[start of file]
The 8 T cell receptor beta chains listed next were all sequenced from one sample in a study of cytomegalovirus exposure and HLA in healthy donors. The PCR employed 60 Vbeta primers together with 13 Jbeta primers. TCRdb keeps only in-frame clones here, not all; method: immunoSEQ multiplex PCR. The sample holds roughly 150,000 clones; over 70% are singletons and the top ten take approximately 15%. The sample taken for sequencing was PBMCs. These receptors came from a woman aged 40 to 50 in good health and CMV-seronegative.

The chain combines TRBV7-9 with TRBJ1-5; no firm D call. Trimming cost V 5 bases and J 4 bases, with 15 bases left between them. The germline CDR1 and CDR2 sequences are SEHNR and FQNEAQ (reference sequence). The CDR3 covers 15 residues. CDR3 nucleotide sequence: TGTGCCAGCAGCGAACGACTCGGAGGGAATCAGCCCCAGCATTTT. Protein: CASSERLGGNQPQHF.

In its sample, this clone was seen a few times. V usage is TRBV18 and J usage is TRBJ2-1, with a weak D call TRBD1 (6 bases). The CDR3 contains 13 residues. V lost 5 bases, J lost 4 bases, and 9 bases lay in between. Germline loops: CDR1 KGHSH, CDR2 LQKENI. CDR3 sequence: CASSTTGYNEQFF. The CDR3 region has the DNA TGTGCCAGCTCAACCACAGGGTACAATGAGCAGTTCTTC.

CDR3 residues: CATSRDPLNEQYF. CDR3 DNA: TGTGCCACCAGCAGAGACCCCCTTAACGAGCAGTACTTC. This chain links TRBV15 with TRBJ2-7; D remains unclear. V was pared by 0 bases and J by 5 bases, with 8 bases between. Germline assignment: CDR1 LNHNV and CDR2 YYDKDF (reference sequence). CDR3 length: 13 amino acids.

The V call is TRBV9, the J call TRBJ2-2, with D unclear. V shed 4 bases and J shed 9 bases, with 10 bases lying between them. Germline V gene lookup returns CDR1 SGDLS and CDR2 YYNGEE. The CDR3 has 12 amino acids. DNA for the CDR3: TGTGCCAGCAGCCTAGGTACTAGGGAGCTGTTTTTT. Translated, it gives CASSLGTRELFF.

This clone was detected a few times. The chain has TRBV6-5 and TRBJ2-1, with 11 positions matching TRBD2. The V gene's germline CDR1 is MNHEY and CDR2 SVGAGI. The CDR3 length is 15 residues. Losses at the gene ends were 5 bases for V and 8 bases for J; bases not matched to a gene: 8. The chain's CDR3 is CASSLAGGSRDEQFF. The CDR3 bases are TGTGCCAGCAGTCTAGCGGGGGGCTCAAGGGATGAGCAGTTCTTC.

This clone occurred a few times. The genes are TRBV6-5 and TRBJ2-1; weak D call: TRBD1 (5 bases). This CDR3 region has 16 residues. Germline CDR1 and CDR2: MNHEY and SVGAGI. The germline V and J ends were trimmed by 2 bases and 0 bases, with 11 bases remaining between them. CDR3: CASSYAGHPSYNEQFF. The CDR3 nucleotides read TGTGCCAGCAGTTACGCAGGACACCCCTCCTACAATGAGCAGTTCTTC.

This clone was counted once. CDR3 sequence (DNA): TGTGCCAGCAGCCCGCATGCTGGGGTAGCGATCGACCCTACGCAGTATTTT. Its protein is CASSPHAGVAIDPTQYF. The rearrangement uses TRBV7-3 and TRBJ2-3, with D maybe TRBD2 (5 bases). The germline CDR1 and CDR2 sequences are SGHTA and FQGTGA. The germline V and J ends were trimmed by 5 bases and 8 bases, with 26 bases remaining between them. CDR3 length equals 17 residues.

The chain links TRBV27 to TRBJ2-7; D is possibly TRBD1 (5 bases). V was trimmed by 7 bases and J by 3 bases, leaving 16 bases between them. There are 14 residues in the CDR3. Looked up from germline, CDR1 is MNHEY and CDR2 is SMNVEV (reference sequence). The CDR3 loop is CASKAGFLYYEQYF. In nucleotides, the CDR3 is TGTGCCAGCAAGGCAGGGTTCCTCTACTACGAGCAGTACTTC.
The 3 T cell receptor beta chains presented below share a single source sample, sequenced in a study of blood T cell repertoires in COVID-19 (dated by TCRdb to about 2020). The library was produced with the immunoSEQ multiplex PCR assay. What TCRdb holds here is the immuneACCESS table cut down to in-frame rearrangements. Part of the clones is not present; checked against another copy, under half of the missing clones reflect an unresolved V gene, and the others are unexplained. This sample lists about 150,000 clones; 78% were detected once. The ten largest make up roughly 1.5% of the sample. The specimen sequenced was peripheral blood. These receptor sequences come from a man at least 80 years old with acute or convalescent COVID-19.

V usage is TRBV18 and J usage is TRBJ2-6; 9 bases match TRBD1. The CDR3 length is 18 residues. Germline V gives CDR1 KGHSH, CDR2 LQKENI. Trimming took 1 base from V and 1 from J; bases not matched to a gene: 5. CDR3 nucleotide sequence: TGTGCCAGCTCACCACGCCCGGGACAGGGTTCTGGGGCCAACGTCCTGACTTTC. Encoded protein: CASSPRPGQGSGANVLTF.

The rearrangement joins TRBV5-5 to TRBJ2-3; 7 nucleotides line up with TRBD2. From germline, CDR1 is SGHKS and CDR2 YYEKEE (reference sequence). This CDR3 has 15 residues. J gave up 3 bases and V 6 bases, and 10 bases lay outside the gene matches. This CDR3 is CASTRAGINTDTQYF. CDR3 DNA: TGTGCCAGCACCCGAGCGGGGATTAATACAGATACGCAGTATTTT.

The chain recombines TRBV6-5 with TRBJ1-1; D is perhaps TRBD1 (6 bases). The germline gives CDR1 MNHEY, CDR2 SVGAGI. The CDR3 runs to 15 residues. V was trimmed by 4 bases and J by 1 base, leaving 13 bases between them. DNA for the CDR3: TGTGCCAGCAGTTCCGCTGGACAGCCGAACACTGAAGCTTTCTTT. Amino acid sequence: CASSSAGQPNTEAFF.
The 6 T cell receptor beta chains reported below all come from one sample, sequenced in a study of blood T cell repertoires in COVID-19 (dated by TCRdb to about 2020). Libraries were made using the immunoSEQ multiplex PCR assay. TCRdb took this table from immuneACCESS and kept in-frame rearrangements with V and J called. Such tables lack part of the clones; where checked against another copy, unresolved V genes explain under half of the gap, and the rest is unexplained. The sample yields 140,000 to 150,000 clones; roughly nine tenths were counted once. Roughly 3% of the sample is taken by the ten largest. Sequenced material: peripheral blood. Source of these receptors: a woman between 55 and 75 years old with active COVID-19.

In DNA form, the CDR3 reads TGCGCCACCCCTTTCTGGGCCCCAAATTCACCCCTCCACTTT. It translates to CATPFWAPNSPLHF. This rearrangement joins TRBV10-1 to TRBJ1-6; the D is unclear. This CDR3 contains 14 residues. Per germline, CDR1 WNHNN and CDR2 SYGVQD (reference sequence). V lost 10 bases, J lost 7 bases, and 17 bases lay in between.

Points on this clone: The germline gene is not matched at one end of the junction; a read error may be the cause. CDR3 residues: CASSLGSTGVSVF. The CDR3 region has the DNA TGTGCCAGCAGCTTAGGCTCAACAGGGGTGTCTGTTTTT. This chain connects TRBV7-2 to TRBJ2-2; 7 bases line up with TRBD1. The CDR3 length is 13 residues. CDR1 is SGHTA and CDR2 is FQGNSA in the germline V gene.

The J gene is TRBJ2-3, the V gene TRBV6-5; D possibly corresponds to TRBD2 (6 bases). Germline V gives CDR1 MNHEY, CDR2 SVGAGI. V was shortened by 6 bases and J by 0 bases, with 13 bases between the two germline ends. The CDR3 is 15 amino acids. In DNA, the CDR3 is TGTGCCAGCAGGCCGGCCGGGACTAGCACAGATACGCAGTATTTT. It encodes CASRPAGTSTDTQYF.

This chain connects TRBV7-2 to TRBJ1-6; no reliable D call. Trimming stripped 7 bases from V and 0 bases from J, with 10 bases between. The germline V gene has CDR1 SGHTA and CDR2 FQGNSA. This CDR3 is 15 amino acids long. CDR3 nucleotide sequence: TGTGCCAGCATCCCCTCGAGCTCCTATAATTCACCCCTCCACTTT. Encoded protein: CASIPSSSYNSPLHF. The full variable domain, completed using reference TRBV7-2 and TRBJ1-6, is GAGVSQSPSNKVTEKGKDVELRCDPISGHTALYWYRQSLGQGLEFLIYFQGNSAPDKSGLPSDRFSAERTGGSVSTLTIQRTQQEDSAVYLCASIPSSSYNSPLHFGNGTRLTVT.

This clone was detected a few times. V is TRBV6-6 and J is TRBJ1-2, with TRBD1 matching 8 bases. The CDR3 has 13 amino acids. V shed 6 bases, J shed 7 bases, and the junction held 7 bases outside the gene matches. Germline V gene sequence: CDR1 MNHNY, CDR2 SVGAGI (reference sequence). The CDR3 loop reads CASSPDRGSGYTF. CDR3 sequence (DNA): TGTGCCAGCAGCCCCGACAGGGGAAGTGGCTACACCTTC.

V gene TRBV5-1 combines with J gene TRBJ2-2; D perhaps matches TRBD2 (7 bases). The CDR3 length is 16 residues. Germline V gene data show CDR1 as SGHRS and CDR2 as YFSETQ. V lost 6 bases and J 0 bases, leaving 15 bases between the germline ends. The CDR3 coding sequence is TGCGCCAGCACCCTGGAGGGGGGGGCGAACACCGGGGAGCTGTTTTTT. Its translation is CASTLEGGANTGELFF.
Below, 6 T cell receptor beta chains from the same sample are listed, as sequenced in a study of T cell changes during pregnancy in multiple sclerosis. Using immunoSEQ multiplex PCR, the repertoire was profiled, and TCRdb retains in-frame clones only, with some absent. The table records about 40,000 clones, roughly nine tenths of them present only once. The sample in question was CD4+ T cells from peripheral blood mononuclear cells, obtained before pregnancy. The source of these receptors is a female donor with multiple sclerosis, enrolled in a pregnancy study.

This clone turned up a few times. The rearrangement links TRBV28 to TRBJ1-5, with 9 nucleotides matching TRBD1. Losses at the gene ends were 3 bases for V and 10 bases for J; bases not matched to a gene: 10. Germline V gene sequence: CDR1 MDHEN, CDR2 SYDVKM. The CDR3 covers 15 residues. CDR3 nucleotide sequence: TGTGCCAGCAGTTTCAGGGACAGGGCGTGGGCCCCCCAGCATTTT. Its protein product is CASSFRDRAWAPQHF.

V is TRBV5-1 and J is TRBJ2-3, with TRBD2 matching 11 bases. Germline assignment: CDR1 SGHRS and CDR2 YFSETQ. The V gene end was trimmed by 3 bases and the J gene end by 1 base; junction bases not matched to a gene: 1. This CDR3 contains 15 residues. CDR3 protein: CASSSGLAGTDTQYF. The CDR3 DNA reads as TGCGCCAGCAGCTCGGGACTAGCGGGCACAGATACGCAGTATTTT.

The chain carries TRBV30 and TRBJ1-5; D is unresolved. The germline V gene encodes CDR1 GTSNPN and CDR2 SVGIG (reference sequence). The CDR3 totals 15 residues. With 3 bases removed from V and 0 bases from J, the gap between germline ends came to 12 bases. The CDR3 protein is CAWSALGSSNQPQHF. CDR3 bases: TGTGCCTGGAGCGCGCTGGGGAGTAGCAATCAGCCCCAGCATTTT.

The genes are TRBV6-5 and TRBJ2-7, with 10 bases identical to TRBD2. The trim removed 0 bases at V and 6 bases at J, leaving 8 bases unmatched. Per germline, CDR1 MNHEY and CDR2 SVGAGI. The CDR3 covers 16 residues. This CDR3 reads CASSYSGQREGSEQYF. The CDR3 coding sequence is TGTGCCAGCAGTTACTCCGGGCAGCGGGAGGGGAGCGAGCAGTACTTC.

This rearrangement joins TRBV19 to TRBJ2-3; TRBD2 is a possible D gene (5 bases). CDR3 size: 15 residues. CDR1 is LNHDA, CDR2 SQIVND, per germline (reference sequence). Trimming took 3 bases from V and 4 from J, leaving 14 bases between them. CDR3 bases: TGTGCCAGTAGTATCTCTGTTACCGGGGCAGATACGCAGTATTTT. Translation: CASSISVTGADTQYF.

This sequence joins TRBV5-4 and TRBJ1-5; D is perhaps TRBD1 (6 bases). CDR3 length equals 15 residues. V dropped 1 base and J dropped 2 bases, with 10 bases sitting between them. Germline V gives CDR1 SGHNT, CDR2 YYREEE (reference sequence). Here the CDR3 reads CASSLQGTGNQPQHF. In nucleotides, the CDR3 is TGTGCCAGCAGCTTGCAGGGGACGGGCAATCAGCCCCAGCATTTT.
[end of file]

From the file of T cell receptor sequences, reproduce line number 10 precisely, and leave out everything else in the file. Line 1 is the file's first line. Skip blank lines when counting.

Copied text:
The 3 T cell receptor beta chains presented below share a single source sample, sequenced in a study of blood T cell repertoires in COVID-19 (dated by TCRdb to about 2020). The library was produced with the immunoSEQ multiplex PCR assay. What TCRdb holds here is the immuneACCESS table cut down to in-frame rearrangements. Part of the clones is not present; checked against another copy, under half of the missing clones reflect an unresolved V gene, and the others are unexplained. This sample lists about 150,000 clones; 78% were detected once. The ten largest make up roughly 1.5% of the sample. The specimen sequenced was peripheral blood. These receptor sequences come from a man at least 80 years old with acute or convalescent COVID-19.